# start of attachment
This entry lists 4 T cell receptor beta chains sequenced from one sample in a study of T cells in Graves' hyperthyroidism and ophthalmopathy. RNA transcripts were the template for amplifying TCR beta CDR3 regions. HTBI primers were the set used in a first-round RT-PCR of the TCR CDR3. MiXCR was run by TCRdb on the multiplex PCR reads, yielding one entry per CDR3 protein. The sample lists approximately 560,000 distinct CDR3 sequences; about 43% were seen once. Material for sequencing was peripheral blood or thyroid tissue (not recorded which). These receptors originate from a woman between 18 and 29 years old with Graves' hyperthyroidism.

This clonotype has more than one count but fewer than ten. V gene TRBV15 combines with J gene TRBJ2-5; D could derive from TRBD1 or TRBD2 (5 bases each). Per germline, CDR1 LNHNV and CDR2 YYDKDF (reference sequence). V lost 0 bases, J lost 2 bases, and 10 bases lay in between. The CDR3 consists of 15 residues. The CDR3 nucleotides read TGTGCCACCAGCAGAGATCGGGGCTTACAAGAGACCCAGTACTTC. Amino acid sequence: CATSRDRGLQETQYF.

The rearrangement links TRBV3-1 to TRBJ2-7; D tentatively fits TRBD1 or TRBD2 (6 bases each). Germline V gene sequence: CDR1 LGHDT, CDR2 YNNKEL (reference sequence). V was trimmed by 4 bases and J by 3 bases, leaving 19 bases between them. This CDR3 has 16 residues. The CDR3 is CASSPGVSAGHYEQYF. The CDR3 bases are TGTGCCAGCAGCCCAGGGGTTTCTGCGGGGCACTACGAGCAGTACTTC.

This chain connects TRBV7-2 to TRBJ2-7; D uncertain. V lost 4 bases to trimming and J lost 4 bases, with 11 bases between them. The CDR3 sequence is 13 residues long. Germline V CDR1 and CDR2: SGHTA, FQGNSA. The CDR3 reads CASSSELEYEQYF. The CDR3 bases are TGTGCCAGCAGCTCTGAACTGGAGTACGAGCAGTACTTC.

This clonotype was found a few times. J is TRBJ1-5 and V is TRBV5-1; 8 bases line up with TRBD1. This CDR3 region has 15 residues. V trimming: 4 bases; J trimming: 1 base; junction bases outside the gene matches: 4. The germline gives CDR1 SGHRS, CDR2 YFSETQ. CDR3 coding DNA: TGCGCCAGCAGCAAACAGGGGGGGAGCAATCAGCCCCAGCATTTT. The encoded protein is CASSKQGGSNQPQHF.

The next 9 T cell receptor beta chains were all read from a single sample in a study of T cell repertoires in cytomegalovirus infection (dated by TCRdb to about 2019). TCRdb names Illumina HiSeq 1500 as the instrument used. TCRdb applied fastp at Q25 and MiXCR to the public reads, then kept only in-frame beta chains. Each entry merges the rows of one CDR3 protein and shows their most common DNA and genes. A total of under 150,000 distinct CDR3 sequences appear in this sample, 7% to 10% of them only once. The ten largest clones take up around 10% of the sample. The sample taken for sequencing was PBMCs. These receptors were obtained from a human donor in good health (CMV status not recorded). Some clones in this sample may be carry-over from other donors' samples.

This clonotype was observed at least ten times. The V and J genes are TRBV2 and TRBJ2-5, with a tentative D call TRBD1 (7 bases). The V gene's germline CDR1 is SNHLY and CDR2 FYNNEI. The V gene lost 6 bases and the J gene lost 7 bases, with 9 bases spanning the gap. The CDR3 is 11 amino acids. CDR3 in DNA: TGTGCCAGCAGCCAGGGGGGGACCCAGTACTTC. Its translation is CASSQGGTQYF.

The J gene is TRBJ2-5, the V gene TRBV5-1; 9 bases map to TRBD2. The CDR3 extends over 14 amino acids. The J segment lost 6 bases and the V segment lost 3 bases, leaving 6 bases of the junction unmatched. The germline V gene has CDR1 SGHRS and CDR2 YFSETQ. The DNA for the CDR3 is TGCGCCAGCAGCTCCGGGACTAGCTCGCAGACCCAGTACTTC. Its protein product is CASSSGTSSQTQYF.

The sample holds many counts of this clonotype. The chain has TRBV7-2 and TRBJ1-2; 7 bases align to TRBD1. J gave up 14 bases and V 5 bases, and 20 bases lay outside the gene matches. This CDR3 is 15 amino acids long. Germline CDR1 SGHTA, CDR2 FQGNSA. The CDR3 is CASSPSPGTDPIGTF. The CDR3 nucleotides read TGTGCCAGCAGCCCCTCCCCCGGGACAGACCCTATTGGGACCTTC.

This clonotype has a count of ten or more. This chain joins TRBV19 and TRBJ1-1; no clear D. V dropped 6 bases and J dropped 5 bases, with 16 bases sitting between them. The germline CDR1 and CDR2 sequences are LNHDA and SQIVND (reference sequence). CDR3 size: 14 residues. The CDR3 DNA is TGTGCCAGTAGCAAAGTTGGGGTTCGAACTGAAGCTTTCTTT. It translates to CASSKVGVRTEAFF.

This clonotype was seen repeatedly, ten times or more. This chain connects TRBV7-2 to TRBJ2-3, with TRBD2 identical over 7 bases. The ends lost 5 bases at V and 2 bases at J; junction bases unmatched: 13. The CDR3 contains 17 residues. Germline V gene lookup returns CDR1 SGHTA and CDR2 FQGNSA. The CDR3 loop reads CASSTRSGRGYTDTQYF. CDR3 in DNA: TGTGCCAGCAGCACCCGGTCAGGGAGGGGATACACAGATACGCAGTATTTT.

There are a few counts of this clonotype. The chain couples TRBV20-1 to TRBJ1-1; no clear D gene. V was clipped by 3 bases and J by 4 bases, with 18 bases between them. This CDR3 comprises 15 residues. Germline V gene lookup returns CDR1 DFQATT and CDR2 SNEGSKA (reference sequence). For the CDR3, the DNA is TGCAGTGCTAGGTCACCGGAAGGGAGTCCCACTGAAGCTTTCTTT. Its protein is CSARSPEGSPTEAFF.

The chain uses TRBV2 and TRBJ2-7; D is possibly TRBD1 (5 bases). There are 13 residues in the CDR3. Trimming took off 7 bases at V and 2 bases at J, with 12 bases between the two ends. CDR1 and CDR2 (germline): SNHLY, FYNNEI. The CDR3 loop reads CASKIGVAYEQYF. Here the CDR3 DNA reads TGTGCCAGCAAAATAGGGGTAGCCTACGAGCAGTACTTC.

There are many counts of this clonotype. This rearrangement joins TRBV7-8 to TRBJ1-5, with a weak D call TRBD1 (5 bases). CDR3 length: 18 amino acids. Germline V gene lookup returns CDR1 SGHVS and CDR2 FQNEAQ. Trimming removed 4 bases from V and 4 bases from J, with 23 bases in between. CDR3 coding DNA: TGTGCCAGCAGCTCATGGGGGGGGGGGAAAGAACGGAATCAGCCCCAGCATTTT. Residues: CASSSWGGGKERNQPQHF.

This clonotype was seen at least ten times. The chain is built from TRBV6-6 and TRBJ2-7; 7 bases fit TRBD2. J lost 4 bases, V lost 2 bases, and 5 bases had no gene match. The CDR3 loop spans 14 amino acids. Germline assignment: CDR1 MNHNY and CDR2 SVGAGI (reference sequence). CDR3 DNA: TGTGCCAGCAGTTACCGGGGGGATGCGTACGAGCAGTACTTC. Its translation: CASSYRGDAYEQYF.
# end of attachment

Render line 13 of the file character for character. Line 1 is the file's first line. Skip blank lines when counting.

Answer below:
The chain uses TRBV2 and TRBJ2-7; D is possibly TRBD1 (5 bases). There are 13 residues in the CDR3. Trimming took off 7 bases at V and 2 bases at J, with 12 bases between the two ends. CDR1 and CDR2 (germline): SNHLY, FYNNEI. The CDR3 loop reads CASKIGVAYEQYF. Here the CDR3 DNA reads TGTGCCAGCAAAATAGGGGTAGCCTACGAGCAGTACTTC.